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Introductionth to Cell and Tissue Culture - Jennie P.

Jennie P. Introductionth to Cell and Tissue Culture - Plenum Press, 2002.
ISBN 0-306-45859-4
Download (direct link): introductiontocellandtissueсulture2002.pdf
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It should be kept in mind that the hormones that stimulate growth will not necessarily be identical to those that stimulate functional responses or differentiation. In this light, when testing for hormone effects on growth, both stimulatory and inhibitory effects should be noted. There are several possibilities of how a hormone may affect these processes:
1. Promote growth and increase or decrease function.
2. Inhibit growth and increase or decrease function.
3. Have no effect on growth but increase or decrease function.
4. Inhibit growth by promoting differentiation to a nonmitotic phenotype (Li et al., 1996b).
If the desired endpoint is to optimize a specific cell function, for example, the secretion of a specific protein, then protein secretion should be measured and used to optimize the medium supplements instead of cell number. Figure 8.1 illustrates the effect of various
Page 132
Figure 8.1.
Differential hormonal regulation of growth and prolactin secretion by GH3 cells. One can easily see that prolactin secretion and growth are regulated independently. To optimize growth one might use serum or the six-factor (6F) supplement. But for optimal prolactin secretion, one would wish to eliminate T3 from the 6F condition and supplement with Thyrotropin Releasing Hormone (TRH).
hormones on the growth and prolactin secretion of GH3 cells. Figure 8.2 illustrates the effect of various hormone combinations on survival, steroid secretion, and human Chorionic Gonadtropin (hCG) binding in primary porcine Leydig cell cultures. Figure 8.3 shows growth inhibition of neuroepithelial precursor (NEP) cell line cells by Fibroblast Growth Factor (FGF) and Transforming Growth Factor Beta (TGFb). While the growth inhibition
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Figure 8.2.
Differential hormonal regulation of survival and function in primary cultures of porcine Leydig cells. The conditions required to optimize (hCG) binding, cell number, and testosterone secretion are different. However, the maximal hCG binding seen in the insulin/ transferrin (Ins/Tf) conditions might not be the preferred condition, since this represents an increase in binding over the levels in the freshly isolated cells, while the 3H (Ins/Tf and EGF) condition maintains the receptor level found initially.
Page 133
Figure 8.3.
Differential hormonal regulation of growth and differentiation in the NEP cell line. The cells grow optimally in the conditions shown in the top photo. FGF inhibits cell growth (bottom graph), but, as seen in the middle photo, leads to a differentiation of the cells to a neuronal phenotype.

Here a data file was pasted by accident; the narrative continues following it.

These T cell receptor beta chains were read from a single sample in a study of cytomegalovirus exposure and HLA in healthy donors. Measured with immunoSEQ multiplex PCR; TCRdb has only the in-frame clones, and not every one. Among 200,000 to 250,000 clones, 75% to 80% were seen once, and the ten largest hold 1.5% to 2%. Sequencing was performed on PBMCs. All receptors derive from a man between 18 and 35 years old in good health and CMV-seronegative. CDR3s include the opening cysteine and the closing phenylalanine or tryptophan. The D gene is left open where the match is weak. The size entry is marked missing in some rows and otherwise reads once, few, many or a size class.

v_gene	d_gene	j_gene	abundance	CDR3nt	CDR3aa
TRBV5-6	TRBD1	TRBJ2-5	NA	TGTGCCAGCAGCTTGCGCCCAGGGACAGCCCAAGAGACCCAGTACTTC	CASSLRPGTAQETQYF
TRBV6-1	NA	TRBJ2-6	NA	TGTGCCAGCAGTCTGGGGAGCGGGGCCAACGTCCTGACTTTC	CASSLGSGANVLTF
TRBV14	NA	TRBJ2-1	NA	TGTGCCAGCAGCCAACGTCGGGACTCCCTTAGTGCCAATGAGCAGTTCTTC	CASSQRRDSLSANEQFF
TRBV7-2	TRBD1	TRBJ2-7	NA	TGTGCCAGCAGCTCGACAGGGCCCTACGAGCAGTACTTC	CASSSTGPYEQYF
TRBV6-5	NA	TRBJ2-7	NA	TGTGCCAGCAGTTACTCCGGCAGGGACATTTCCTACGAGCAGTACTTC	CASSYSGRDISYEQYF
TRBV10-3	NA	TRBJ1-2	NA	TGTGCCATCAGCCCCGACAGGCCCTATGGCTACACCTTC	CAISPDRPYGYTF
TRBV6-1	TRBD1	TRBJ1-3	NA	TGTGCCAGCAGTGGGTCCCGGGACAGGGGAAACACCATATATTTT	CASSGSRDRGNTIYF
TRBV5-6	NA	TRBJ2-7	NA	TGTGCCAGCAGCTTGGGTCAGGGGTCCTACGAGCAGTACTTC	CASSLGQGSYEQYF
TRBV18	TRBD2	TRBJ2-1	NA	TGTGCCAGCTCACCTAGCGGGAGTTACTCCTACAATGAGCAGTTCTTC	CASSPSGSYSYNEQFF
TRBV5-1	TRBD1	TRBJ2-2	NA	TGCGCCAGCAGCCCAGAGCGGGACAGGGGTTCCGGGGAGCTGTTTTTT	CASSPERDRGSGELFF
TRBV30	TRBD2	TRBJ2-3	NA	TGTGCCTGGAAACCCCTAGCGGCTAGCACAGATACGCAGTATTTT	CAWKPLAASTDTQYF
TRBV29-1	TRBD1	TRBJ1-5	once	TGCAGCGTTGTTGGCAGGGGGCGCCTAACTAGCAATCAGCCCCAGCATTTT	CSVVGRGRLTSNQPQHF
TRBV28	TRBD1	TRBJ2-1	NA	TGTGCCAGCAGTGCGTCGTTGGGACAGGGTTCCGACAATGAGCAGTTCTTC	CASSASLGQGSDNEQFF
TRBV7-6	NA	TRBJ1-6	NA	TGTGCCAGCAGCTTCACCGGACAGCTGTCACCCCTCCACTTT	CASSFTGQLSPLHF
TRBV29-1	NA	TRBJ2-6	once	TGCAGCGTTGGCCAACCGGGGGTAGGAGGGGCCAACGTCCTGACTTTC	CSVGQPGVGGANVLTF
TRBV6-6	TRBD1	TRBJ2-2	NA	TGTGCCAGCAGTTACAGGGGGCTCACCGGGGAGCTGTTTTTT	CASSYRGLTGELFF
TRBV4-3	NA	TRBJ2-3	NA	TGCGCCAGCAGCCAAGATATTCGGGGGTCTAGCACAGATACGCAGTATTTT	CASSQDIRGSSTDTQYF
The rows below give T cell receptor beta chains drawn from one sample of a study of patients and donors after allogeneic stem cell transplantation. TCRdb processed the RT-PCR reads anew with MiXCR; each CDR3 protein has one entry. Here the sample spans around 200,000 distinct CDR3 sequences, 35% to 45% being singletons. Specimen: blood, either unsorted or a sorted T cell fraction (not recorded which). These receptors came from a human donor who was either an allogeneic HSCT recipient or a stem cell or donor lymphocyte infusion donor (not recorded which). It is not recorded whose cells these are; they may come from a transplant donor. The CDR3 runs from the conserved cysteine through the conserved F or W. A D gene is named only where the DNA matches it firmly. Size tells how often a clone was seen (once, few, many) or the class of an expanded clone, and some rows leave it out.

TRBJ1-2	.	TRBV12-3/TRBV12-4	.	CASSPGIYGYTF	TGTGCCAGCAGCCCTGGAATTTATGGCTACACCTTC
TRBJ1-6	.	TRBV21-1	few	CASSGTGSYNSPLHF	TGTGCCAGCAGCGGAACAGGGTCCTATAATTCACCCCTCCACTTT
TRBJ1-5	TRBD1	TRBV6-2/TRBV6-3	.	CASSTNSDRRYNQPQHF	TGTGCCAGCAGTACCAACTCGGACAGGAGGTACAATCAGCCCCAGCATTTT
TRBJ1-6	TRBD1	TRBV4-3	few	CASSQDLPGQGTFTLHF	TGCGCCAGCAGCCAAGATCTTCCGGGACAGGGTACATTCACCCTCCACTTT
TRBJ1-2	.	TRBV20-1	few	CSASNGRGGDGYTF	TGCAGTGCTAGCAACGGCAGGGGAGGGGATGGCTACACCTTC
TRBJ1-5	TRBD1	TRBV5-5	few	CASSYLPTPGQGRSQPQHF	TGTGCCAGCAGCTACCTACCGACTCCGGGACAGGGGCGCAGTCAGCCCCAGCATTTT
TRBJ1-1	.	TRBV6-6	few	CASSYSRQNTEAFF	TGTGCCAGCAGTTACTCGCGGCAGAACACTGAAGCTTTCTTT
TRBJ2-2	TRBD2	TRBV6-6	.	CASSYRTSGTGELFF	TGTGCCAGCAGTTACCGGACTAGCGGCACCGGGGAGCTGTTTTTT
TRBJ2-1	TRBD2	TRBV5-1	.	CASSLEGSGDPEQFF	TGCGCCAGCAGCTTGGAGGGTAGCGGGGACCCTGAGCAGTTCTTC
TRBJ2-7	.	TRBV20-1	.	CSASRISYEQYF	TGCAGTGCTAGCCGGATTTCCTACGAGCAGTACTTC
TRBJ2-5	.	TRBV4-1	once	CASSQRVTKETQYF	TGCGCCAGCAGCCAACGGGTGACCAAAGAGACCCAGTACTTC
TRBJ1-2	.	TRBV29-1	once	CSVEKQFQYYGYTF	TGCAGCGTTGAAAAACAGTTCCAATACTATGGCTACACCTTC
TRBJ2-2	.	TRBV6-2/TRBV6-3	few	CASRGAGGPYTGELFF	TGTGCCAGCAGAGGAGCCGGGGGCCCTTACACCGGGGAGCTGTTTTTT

curves look similar, it is apparent from the photographs that TGF? is killing the cells, while FGF is causing differentiation to a nonmitotic neuronal phenotype (Li et al., 1996b).
These figures illustrate the above statement that the conditions for optimal growth are not necessarily those for optimal expression of function, and further, that various functions may be regulated differently. Understanding this, one can then design experiments to provide an environment that will maximize the expression of one function but potentially decrease other cell functions. Thus, "maximal" may not be "optimal" from the viewpoint of the cell, however the investigator looks at it.
Finally, the dose of hormone required for growth or function may vary from one cell line to another, from one function to another within the same cell type, or in different media or hormone supplements. This is illustrated in Fig. 8.4. TM3 cells show a 70-fold increase in growth in response to transferrin (TF), an iron transport protein, in Ham's F12 medium (with FeSO4 omitted). Half-maximal response is seen at 25 ng/ml. These cells do
Page 134
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Growth response of several different cell lines to transferrin supplementation of defined medium. The TM4 cell line has a modest (at fivefold) growth response to transferrin, with no species specificity, while transferrin is a major growth promoter for the TM3 cell line.
not grow at low densities in this medium without TF but grow rapidly with just three factors, of which TF is the most critical. However, the Tr- cells, while sensitive (half maximal 50 ng/ml), do not have a stringent TF requirement, and grow slowly in 3H. Thus, only a fourfold increase in growth is seen with TF. The TM4 cells, in contrast, have a half-maximal response at 500 ng/ml TF. Thus, while three different cell lines may all respond to the same factor, the concentrations required and extent of growth stimulation may differ. In addition, nonhormonal components of the medium may affect cell response to a factor. Adding
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